While we wait for nightfall, I spend my time meandering on nearby trails, observing the vegetation, what little of it there is. There is a small garden close by dedicated to restoring the Silversword plant populations, āhinahina,, a relative of the pineapple. Their silver color is an adaptation to their cold environment. The silver coloring are tiny shiny hairs covering the leaves, which are parabolic-shaped focusing the warm sun rays on to the plant’s growing point, raising the temperature of that point by 40 degrees. It is the same concept of a reflector or solar oven.  Silverswords live for about 10 to 50 years as a low, round bush. At the end of their life, they send up a flowering stalk that can grow over 6 feet tall within a few weeks, and produce up to 600 flower heads. It reminds me of the Great Pacific Octopus, which only lays eggs once, near death, thousands of them at once. She spends the last moments of her life guarding her eggs, keeping them hidden and safe. With a single death, comes a multitude of life.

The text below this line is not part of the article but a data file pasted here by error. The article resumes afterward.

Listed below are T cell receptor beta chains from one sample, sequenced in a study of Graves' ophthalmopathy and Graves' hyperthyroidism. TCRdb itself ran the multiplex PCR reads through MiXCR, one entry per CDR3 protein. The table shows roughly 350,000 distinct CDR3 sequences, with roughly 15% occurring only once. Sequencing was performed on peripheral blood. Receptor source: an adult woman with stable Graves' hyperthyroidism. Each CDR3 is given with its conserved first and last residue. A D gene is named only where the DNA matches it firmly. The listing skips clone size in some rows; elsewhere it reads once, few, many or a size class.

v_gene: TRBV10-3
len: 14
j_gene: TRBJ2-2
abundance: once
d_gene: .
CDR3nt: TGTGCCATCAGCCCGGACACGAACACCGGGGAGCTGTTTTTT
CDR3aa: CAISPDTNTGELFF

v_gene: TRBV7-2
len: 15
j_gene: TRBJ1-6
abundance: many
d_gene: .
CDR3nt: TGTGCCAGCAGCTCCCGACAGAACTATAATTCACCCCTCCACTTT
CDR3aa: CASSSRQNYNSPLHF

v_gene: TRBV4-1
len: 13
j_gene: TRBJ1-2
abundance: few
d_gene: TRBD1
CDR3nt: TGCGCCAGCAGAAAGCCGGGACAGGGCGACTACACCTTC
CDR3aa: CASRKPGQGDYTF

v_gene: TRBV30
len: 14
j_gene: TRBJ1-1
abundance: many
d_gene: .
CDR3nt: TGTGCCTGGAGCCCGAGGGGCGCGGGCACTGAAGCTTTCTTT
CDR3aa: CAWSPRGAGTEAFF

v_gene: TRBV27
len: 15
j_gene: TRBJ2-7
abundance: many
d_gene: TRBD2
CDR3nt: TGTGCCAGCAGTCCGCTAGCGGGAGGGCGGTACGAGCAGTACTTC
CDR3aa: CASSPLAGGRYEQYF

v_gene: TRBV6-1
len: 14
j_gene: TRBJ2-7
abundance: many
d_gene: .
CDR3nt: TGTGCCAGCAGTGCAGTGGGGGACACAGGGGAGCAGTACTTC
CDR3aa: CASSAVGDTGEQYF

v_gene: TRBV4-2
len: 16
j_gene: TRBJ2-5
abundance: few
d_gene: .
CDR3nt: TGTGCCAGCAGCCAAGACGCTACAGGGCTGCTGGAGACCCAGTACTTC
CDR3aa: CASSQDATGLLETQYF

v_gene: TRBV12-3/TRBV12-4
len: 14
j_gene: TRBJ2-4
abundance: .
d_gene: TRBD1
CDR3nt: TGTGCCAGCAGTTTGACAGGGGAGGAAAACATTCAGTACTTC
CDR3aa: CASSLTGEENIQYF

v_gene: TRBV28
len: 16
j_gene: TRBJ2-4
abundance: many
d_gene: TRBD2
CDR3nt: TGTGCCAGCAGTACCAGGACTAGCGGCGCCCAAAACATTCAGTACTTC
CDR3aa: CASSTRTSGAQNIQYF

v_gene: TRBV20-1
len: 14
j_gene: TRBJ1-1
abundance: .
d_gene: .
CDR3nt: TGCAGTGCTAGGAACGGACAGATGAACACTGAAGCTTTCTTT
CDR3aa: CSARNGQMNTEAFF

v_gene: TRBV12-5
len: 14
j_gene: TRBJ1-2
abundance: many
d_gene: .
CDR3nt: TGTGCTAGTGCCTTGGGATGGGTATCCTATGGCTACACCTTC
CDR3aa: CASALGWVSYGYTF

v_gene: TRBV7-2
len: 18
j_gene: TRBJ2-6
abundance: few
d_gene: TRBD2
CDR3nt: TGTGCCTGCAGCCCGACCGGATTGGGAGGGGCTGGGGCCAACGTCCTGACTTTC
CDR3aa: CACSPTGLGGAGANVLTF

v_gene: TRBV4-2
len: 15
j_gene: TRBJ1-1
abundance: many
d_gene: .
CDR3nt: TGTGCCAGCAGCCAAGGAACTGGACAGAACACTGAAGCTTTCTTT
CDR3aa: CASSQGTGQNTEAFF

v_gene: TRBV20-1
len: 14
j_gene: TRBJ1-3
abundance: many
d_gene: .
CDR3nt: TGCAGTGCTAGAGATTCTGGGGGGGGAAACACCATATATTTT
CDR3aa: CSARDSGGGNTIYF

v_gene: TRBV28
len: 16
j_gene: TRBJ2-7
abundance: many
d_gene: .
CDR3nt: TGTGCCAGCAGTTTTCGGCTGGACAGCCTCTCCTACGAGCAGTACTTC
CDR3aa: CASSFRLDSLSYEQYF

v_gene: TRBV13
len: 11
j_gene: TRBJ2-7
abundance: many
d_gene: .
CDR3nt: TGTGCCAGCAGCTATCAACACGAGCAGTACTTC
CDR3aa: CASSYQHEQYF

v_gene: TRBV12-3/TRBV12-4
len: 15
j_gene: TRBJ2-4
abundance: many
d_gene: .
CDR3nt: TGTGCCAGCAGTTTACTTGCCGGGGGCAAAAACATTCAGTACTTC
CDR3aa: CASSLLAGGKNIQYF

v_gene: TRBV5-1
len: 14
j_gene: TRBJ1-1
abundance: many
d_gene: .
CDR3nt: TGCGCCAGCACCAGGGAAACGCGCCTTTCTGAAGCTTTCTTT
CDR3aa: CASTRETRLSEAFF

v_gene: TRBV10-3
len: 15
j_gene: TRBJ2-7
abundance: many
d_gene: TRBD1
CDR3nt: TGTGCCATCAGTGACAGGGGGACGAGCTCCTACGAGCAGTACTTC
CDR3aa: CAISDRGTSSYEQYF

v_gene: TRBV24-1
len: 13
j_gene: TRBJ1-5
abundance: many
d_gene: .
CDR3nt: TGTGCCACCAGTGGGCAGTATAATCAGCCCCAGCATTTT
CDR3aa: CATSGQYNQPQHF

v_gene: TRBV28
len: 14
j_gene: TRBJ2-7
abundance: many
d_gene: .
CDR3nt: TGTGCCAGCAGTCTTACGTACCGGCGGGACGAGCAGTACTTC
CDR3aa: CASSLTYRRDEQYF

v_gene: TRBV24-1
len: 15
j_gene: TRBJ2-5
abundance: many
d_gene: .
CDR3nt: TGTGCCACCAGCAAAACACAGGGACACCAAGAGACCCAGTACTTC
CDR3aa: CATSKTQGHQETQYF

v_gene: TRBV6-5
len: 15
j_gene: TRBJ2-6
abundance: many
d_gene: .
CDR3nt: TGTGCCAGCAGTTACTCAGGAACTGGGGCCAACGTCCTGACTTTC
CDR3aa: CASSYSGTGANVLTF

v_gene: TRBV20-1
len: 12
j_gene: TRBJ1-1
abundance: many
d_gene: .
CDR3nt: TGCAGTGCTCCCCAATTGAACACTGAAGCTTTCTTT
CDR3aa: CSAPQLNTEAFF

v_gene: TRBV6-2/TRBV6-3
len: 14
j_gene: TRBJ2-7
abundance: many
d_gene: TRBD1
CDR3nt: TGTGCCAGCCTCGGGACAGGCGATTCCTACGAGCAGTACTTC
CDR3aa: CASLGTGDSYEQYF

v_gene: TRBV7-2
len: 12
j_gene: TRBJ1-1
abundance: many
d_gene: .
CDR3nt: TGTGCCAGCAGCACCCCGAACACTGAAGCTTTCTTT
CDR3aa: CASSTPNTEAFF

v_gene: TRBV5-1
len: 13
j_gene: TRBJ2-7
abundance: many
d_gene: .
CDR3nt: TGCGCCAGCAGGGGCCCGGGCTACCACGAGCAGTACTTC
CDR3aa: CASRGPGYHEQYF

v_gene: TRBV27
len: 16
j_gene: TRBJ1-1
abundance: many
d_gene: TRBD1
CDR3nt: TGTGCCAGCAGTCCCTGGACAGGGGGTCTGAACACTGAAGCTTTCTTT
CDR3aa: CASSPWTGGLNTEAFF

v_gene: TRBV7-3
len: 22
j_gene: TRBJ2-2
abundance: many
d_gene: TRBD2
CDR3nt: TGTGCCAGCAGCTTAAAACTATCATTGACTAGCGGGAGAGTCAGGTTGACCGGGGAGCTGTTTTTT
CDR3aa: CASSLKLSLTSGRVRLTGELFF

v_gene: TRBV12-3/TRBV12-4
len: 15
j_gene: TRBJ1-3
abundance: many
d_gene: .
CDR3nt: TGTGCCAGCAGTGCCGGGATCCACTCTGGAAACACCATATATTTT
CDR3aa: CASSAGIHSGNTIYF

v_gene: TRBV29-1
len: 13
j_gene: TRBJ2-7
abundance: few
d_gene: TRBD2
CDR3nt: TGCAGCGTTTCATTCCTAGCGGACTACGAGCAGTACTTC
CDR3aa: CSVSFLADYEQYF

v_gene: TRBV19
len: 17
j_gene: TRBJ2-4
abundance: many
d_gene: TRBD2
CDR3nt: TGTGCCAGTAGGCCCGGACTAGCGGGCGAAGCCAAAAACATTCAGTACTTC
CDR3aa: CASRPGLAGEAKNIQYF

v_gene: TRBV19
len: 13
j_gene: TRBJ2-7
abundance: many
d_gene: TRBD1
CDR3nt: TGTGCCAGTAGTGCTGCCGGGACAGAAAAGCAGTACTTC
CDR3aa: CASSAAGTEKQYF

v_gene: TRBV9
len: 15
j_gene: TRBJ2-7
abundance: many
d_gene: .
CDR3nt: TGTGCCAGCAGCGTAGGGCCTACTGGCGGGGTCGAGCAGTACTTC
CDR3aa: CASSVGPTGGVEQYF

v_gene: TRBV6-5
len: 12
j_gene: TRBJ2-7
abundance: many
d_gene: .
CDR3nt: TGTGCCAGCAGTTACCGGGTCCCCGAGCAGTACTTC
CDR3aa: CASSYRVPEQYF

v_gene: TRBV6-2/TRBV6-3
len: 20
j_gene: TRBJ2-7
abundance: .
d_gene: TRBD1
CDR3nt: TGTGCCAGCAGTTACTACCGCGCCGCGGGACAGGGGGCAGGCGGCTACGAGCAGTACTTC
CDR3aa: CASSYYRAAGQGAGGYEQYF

Looking around, I take in the emptiness of vegetation, the scattered life that exists on this barren mountain. It seems that I am not the only one unwelcomed, for there are few who have actually been able to colonize this harsh environment and make a life of their own. The miraculous ability to adapt; to not only survive in places with little to no nutrients, oxygen and violent exposures of sun, wind and bitter coldness, but to thrive in this environment. I decide that I am not welcomed so long as I do not belong. Everything begins from somewhere else, and only those who find a way to survive and live in balance with their environment become a part of their environment. I stare back down at the Silversword and ponder what it means to be native. Where am I native to? What specialized adaptations have I evolved to have? If this mountain is thought to be sacred, are the plants and animals that live on it sacred as well? Perhaps there is some place where I will settle and become sacred myself.